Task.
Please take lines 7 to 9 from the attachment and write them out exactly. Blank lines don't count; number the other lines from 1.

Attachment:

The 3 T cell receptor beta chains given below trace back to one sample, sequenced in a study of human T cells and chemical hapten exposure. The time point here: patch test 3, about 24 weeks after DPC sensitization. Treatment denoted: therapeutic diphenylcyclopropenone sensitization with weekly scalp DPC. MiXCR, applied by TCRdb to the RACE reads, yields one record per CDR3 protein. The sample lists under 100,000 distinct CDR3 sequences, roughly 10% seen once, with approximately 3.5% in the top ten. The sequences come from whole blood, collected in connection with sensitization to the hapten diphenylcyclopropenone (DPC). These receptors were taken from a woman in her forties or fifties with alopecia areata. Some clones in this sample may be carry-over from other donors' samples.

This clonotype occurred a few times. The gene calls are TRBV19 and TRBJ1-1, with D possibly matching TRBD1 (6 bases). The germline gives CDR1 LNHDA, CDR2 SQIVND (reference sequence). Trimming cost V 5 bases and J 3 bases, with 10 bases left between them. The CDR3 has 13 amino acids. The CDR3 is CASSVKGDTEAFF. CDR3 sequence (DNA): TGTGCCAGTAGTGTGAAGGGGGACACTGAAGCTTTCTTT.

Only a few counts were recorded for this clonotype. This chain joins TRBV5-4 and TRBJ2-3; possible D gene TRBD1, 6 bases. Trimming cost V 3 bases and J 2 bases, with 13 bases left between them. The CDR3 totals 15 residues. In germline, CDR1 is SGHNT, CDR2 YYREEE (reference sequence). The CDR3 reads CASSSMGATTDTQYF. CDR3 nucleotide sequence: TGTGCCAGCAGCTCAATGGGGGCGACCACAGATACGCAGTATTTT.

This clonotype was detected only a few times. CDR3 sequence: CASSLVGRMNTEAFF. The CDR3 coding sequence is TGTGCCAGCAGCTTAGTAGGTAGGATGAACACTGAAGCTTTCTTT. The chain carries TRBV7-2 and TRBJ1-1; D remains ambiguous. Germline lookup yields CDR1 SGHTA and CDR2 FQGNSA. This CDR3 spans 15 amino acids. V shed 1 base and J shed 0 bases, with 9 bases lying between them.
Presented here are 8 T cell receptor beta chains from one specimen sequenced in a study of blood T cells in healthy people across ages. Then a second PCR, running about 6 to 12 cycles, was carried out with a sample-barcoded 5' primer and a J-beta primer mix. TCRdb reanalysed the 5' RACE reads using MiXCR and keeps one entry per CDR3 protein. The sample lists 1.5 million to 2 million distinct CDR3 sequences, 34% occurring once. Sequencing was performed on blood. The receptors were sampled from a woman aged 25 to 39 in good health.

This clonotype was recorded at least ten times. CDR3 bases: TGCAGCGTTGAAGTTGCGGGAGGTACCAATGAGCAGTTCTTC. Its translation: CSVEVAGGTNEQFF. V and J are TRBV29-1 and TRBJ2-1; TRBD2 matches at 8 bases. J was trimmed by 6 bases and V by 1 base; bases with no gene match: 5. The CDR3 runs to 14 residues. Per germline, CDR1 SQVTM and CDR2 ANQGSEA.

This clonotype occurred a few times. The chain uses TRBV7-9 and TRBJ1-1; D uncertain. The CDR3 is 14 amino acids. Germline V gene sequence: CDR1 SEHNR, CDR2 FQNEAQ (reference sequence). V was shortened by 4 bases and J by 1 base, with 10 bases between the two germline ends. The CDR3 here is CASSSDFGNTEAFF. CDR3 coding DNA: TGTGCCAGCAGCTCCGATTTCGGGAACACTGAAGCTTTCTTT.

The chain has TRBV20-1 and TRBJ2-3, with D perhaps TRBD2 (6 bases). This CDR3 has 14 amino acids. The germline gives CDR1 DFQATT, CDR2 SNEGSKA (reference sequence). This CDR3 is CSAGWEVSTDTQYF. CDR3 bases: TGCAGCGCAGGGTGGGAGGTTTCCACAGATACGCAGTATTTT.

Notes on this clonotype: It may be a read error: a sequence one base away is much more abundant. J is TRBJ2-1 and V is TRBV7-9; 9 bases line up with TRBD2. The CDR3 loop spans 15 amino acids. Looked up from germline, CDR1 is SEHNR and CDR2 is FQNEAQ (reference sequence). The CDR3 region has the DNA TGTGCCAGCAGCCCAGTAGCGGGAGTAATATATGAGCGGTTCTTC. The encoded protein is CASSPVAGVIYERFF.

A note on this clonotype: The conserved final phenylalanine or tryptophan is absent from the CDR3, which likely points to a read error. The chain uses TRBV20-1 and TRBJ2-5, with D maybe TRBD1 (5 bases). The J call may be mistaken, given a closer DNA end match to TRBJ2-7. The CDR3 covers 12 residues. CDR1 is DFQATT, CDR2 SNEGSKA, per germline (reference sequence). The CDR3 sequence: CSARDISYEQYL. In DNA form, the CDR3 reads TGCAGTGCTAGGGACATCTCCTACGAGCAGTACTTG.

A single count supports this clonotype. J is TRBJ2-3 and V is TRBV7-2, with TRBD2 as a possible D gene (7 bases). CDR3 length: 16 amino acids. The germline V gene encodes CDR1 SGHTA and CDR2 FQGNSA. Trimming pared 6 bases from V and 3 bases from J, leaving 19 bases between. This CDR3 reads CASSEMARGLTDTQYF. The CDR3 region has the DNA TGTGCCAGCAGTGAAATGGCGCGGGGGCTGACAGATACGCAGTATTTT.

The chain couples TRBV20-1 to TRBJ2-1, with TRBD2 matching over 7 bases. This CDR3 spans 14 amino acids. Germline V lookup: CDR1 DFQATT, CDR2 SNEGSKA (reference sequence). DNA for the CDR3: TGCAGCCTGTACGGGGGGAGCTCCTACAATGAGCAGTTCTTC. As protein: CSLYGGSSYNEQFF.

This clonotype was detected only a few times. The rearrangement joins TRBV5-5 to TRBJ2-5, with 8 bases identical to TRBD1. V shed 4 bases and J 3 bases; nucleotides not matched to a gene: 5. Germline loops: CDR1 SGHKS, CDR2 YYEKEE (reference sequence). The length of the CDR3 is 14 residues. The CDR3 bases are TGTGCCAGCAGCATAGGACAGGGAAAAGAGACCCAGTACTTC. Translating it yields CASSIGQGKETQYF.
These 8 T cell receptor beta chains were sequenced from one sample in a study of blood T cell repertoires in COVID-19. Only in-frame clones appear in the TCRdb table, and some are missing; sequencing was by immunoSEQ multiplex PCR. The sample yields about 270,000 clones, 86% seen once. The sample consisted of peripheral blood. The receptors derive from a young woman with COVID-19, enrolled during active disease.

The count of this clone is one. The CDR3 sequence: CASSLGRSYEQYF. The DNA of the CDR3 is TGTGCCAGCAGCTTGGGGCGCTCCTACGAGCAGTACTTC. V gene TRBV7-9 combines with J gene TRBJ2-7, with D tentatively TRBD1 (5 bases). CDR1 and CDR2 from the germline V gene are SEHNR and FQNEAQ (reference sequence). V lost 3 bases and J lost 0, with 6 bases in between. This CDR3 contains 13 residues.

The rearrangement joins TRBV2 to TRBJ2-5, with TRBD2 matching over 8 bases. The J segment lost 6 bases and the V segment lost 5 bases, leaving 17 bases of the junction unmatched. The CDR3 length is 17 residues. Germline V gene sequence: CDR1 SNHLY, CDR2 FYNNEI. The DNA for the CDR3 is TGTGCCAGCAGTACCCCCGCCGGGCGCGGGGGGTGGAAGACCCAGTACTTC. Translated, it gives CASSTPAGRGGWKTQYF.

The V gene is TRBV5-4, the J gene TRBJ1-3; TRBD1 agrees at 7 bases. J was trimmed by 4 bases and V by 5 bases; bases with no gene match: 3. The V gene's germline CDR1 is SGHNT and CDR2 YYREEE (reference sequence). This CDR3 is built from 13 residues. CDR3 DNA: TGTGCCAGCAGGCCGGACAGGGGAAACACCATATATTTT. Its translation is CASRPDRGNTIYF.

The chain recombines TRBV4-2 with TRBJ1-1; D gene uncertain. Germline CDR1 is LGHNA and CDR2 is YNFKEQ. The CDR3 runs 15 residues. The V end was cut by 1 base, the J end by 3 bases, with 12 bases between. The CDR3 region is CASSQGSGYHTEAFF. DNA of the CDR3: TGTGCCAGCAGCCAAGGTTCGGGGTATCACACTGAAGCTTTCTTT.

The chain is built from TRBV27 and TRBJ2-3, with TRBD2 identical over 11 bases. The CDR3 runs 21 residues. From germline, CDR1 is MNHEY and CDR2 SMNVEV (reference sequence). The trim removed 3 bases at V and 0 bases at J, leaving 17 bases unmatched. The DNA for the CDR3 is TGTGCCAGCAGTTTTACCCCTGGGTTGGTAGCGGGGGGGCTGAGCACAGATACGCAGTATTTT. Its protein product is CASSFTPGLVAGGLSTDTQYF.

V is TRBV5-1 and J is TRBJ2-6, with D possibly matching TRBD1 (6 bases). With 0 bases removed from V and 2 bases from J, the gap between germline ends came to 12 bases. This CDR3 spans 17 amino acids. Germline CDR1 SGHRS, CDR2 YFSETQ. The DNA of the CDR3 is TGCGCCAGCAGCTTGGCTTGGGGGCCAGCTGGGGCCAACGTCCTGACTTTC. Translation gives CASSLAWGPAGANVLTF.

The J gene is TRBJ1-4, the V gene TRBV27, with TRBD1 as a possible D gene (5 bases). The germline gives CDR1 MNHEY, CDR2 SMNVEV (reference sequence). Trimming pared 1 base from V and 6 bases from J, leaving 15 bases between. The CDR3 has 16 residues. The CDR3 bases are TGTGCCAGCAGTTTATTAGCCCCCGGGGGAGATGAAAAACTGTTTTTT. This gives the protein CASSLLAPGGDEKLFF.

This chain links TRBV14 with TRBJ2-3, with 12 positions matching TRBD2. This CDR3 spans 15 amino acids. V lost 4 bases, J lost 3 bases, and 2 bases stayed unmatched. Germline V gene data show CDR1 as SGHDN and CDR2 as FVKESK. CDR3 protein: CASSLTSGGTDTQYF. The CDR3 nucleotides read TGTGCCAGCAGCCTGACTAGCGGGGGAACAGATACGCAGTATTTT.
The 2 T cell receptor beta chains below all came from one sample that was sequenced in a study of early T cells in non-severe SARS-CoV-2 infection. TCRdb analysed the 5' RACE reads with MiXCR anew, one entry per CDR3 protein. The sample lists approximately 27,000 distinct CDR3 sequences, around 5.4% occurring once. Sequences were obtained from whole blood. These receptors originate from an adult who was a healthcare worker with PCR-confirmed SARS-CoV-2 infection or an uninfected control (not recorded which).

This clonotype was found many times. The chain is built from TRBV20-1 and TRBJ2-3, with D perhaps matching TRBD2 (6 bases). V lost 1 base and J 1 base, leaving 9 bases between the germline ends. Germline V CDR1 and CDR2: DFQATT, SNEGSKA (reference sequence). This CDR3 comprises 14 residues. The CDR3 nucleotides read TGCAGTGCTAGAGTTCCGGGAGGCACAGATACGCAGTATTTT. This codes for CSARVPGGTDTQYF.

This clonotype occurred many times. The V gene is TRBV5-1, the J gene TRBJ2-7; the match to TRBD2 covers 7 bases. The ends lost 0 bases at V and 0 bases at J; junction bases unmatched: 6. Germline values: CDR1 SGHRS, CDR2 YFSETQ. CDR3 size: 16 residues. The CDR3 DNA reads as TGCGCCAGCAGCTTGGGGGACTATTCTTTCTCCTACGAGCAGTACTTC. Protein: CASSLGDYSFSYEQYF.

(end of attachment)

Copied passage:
This clonotype occurred a few times. The chain uses TRBV7-9 and TRBJ1-1; D uncertain. The CDR3 is 14 amino acids. Germline V gene sequence: CDR1 SEHNR, CDR2 FQNEAQ (reference sequence). V was shortened by 4 bases and J by 1 base, with 10 bases between the two germline ends. The CDR3 here is CASSSDFGNTEAFF. CDR3 coding DNA: TGTGCCAGCAGCTCCGATTTCGGGAACACTGAAGCTTTCTTT.

The chain has TRBV20-1 and TRBJ2-3, with D perhaps TRBD2 (6 bases). This CDR3 has 14 amino acids. The germline gives CDR1 DFQATT, CDR2 SNEGSKA (reference sequence). This CDR3 is CSAGWEVSTDTQYF. CDR3 bases: TGCAGCGCAGGGTGGGAGGTTTCCACAGATACGCAGTATTTT.

Notes on this clonotype: It may be a read error: a sequence one base away is much more abundant. J is TRBJ2-1 and V is TRBV7-9; 9 bases line up with TRBD2. The CDR3 loop spans 15 amino acids. Looked up from germline, CDR1 is SEHNR and CDR2 is FQNEAQ (reference sequence). The CDR3 region has the DNA TGTGCCAGCAGCCCAGTAGCGGGAGTAATATATGAGCGGTTCTTC. The encoded protein is CASSPVAGVIYERFF.